Different from what’s usual is the building façade that can open and shut as needed to regulate the amounts of natural light during the daytime or admit fresh outdoor air into the room in the late afternoon, a clever hack to save big on energy bills.

The stairway leading to workspaces on the upper floors remained where the old, tired looking stairs had been prior to renovation, only slightly altered to give it a look that belongs to the present.

studio miti office bangkok
A glass-wall and sliding-door system provides visual continuity from inside the room to the balcony hemmed in by the front façade that can open and shut as needed for privacy, light and fresh air.

studio miti office bangkok
Wooden bookshelves of a modular nature are the epitome of imagination and resourcefulness. They stand ready to be taken apart and reassembled elsewhere if needs be.

studio miti office bangkok

The third floor holds ample workspaces with a mezzanine just below the high-pitch roof. Together they boast the comfort of a high-ceilinged room made light and airy by design. For lack of a better word, it’s the pride and joy of some 20 staff members working here as a team.

Of all parts of the building, the roof received the most extensive renovation. To get where they wanted to be, the architects had the old roof torn down to make room for a new high-pitch upper covering.

This gave the interiors much more space overhead, more natural light and aesthetic appeal. Plus, new ceilings built flush with the underside of the roof add real character to the room, while the mezzanine provides extra storage space just below the roof.

studio miti office bangkok
Third-floor workspaces are light and airy by design, thanks to high ceilings aligned with the underside of a new high-pitch roof. Plus, there’s plenty of ample space providing neat storage solutions on the mezzanine just below the roof.

All things considered, it’s about creating a workspace that bodes well for the good health of all members on the team, while inspiring productivity and job satisfaction. These qualities can only come from having access to a conducive work environment, the ability to stay focused on work and freedom from noise and distractions.

To achieve the desired results, all the workspaces and functional areas are warmly cocooned inside a solid external envelope made of lightweight concrete materials. Yet they feel connected to the elements of nature, thanks in part to large openings in the front façade that let natural light and fresh air stream into the rooms on the second and third floors.

studio miti office bangkok

An opening in the mezzanine reinforced by a steel I-beam system provides visual continuity from above and below.

Not only that, all the arrangements in place also allow the architects to experiment with exciting ideas and innovative materials never before seen, among them a new kind of lightweight concrete materials for wall construction.

The building exterior showcases the ridges and grooves in concrete blocks cut open and left exposed to the weather, thereby allowing time to leave its imprint.

In Studio Miti ‘s most recent experiment, they decided out of curiosity to split an ultralight concrete block in half, only to discover that it contained ridges and grooves on the inside creating light and shadows. They then proceeded with installing the ultralight blocks inside out, thereby showcasing the beauty of imperfections of materials on the building’s exteriors.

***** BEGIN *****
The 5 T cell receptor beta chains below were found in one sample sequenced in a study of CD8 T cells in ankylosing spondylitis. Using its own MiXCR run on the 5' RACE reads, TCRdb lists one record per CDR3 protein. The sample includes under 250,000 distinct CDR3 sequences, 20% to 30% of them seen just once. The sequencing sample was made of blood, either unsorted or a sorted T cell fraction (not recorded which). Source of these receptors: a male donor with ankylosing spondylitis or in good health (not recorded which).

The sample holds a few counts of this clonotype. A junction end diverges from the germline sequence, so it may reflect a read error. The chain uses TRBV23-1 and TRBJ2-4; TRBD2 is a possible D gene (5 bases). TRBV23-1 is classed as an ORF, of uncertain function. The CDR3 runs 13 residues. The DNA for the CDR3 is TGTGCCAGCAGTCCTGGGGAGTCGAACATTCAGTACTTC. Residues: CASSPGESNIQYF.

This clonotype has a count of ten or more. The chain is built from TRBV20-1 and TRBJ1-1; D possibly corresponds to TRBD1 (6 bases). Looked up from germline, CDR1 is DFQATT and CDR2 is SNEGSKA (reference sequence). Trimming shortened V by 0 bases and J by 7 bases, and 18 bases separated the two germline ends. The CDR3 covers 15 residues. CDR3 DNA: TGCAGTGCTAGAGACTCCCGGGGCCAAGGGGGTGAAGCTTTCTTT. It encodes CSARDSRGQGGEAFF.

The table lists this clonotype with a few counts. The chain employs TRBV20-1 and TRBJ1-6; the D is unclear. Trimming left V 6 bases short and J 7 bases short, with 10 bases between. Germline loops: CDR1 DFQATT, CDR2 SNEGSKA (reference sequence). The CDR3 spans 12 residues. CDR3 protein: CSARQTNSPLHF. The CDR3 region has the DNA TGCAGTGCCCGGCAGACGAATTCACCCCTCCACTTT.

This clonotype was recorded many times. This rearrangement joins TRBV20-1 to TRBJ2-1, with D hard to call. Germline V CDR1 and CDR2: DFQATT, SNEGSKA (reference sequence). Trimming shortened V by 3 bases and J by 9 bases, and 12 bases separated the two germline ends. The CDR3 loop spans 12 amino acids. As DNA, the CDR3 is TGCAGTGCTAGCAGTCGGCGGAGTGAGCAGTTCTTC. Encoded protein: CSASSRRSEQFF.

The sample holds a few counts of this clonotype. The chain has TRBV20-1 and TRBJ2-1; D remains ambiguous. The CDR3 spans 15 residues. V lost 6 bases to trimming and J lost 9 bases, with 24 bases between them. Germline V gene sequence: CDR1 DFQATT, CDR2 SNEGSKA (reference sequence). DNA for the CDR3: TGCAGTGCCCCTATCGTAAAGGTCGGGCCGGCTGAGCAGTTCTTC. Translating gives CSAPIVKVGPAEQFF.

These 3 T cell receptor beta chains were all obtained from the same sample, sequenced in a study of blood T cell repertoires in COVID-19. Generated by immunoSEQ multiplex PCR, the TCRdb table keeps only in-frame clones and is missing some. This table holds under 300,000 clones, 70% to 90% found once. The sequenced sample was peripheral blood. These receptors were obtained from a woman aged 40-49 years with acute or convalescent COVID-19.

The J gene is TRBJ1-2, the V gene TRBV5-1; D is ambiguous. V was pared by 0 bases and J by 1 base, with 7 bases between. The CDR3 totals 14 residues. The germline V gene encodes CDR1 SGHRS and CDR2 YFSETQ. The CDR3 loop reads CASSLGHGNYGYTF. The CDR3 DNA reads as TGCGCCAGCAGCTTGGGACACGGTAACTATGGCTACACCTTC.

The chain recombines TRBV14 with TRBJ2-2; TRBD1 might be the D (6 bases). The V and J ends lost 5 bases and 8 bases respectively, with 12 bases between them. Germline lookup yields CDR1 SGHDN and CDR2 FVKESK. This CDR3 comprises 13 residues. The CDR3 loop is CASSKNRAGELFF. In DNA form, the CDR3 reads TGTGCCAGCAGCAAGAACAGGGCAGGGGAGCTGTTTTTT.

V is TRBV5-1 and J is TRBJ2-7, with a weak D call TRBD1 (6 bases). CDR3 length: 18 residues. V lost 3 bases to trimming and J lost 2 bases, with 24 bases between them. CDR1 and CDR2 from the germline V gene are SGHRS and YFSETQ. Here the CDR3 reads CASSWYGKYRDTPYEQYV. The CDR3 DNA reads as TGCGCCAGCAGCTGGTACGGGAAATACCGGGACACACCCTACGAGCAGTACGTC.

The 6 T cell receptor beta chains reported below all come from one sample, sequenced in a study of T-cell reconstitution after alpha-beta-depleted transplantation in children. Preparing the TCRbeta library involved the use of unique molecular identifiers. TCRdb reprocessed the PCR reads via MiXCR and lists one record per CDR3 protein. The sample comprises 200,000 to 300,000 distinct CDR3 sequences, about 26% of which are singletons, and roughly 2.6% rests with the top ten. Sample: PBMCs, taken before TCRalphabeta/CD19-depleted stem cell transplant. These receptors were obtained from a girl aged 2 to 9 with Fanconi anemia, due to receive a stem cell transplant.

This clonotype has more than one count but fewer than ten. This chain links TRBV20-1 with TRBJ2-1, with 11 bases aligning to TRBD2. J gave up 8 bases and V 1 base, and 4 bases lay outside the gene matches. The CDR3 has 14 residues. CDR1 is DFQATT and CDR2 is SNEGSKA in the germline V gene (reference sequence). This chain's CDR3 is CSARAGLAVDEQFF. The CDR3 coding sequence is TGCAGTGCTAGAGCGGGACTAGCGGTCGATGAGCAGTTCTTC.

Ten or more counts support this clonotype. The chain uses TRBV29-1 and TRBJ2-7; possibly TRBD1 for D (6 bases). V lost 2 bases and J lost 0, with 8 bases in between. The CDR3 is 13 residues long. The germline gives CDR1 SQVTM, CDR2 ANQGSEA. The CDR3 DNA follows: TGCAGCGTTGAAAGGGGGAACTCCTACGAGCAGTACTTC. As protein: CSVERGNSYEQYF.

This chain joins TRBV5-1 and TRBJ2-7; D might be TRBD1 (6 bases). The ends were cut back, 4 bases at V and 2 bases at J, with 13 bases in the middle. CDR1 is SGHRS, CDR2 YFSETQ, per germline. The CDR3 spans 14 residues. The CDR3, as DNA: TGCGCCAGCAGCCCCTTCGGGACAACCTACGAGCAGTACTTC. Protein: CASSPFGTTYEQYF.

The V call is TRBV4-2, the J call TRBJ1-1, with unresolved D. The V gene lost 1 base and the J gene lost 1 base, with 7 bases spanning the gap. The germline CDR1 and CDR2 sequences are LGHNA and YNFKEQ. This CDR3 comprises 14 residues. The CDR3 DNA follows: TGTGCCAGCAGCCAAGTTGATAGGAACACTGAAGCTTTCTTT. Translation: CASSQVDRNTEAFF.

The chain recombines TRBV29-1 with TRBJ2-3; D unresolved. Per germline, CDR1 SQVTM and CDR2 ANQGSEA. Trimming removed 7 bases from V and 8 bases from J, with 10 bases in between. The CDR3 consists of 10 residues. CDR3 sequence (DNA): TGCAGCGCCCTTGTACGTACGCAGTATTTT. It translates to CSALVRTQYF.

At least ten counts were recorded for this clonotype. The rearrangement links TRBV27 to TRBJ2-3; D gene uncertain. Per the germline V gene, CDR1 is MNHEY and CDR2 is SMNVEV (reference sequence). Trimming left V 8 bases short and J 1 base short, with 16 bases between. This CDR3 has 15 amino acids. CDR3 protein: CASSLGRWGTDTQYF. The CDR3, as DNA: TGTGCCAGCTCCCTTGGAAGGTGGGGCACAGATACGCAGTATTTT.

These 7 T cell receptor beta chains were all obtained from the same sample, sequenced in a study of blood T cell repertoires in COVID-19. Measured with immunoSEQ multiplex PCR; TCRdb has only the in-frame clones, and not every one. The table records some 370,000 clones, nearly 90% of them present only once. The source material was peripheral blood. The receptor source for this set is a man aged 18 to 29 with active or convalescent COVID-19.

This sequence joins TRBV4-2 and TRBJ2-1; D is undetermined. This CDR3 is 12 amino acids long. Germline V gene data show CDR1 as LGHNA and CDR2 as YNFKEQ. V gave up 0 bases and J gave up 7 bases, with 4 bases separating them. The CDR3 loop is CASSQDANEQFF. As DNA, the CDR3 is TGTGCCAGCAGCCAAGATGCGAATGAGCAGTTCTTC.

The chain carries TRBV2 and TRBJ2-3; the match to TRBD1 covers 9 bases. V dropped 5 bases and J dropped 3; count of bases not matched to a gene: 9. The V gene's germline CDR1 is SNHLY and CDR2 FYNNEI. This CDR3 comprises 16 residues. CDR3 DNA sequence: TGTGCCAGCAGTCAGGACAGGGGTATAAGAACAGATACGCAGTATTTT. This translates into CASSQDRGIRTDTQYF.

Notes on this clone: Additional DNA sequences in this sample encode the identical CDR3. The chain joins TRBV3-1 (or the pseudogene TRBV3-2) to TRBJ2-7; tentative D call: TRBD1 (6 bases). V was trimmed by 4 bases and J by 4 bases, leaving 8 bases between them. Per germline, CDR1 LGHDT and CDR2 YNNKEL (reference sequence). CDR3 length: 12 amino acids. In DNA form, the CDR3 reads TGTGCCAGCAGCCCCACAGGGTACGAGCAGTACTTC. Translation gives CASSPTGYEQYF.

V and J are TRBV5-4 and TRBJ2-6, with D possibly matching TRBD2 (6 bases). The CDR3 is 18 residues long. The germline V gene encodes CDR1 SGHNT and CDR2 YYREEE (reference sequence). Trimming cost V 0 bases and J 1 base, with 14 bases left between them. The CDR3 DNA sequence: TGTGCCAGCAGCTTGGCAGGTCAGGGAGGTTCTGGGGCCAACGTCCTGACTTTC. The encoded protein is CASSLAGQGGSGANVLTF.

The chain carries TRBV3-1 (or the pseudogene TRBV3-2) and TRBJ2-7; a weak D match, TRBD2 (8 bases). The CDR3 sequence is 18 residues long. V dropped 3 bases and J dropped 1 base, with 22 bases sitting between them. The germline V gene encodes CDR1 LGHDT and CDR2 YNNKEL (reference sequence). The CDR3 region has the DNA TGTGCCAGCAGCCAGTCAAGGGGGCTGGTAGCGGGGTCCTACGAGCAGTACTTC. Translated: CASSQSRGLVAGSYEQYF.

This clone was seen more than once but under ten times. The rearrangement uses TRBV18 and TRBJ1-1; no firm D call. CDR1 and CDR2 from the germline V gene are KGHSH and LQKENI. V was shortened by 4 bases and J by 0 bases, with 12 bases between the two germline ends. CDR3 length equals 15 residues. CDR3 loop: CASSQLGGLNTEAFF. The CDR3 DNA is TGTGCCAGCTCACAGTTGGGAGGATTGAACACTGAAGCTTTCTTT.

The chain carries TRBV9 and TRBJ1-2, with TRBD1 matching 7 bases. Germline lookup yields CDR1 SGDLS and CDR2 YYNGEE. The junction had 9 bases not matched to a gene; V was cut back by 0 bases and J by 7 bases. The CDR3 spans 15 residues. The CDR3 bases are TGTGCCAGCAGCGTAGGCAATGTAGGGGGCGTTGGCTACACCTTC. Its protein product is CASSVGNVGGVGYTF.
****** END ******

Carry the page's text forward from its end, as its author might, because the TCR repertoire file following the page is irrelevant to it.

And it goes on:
It’s sort of going in the opposite way of what usually happens.

The result is charm, good looks without embellishments or decoration of any kind, one that creates an interesting light and shadow play when touched by light. Plus, it’s a spectacular sight that changes with the time of day.

In the fewest possible words, it’s a renovation that conveys a great deal about Studio Miti ’s belief, which says that, first and foremost, it makes a lot of sense to be material savvy. Better yet, it’s prudent to investigate the material before using it. Why? Because knowledge of materials and how they perform in real situations is essential to creating architecture.

A side-elevation view of Studio Miti’s new home shows the exteriors adorned with lightweight blocks in slate gray, a feature that gives it distinctive character.

Studio Miti Bangkok
With the façade closed, the building looks perfectly solid, transforming Studio Miti’s new home into a piece of architecture in a class of itself.


Architect: Studio Miti (

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Small space? No problem! Here’s a tall and slender concrete home built and furnished in a modern style. Plus, it transforms into a verdant oasis that’s beautiful and warm in a class of its own. Albeit small in size, the house boasts the relaxed interior ambience bedecked with houseplants thriving in containers scattered throughout. Nearby, the walls painted a cool-toned cream are lined with troughs where leafy exotics grow, creating an atmosphere for calm.

concrete home vietnam
The tall and slender concrete home rises amid shade trees in lush full bloom that provide indoor thermal comfort all year round.

Located in Bac Ninh, a city just an hour’s drive to the northeast of Hanoi, it’s a small family residence ingeniously devised to deal with space constraints and limitations. To make the most of the situation, the four-story concrete home occupies the full extent of an 80-square-meter plot. The elongated rectangle measures 4 meters wide and a whopping 20 meters long.

A street map shows the house location in relation to others in the community. / Courtesy of Kien Truc NDT

What makes the home stand out from the rest is its front façade adorned with shade trees and lush vines thriving luxuriantly, keeping the interior cool and comfortable. Walk in the door and you come to a living room with minimalist flair and a dining room in dark brown lying further inside.